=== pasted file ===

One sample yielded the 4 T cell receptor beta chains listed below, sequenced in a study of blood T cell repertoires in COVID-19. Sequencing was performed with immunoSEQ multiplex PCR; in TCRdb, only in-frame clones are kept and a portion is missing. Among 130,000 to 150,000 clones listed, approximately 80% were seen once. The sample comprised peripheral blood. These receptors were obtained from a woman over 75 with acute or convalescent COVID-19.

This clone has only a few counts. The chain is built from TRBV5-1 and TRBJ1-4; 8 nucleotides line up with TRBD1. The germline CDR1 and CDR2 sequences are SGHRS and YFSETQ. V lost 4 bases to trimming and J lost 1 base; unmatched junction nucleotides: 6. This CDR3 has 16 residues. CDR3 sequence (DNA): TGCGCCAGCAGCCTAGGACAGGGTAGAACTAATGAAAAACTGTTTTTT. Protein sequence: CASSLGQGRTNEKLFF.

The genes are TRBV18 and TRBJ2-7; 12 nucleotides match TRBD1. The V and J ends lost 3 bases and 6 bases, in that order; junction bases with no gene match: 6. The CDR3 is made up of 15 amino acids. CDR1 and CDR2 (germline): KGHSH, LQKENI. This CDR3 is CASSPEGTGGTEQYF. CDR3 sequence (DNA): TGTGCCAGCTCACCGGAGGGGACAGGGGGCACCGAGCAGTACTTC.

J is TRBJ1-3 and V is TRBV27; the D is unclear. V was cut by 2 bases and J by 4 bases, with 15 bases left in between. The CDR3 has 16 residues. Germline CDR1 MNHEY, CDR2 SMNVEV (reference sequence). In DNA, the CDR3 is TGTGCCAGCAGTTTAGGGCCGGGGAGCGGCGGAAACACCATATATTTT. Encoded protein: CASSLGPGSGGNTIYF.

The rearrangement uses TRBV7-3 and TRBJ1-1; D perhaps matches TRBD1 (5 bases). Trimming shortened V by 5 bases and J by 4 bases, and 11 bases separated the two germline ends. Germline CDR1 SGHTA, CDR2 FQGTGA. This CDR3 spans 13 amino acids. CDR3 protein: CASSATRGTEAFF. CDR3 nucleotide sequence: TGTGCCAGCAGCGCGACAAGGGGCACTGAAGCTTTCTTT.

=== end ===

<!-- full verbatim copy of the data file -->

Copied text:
One sample yielded the 4 T cell receptor beta chains listed below, sequenced in a study of blood T cell repertoires in COVID-19. Sequencing was performed with immunoSEQ multiplex PCR; in TCRdb, only in-frame clones are kept and a portion is missing. Among 130,000 to 150,000 clones listed, approximately 80% were seen once. The sample comprised peripheral blood. These receptors were obtained from a woman over 75 with acute or convalescent COVID-19.

This clone has only a few counts. The chain is built from TRBV5-1 and TRBJ1-4; 8 nucleotides line up with TRBD1. The germline CDR1 and CDR2 sequences are SGHRS and YFSETQ. V lost 4 bases to trimming and J lost 1 base; unmatched junction nucleotides: 6. This CDR3 has 16 residues. CDR3 sequence (DNA): TGCGCCAGCAGCCTAGGACAGGGTAGAACTAATGAAAAACTGTTTTTT. Protein sequence: CASSLGQGRTNEKLFF.

The genes are TRBV18 and TRBJ2-7; 12 nucleotides match TRBD1. The V and J ends lost 3 bases and 6 bases, in that order; junction bases with no gene match: 6. The CDR3 is made up of 15 amino acids. CDR1 and CDR2 (germline): KGHSH, LQKENI. This CDR3 is CASSPEGTGGTEQYF. CDR3 sequence (DNA): TGTGCCAGCTCACCGGAGGGGACAGGGGGCACCGAGCAGTACTTC.

J is TRBJ1-3 and V is TRBV27; the D is unclear. V was cut by 2 bases and J by 4 bases, with 15 bases left in between. The CDR3 has 16 residues. Germline CDR1 MNHEY, CDR2 SMNVEV (reference sequence). In DNA, the CDR3 is TGTGCCAGCAGTTTAGGGCCGGGGAGCGGCGGAAACACCATATATTTT. Encoded protein: CASSLGPGSGGNTIYF.

The rearrangement uses TRBV7-3 and TRBJ1-1; D perhaps matches TRBD1 (5 bases). Trimming shortened V by 5 bases and J by 4 bases, and 11 bases separated the two germline ends. Germline CDR1 SGHTA, CDR2 FQGTGA. This CDR3 spans 13 amino acids. CDR3 protein: CASSATRGTEAFF. CDR3 nucleotide sequence: TGTGCCAGCAGCGCGACAAGGGGCACTGAAGCTTTCTTT.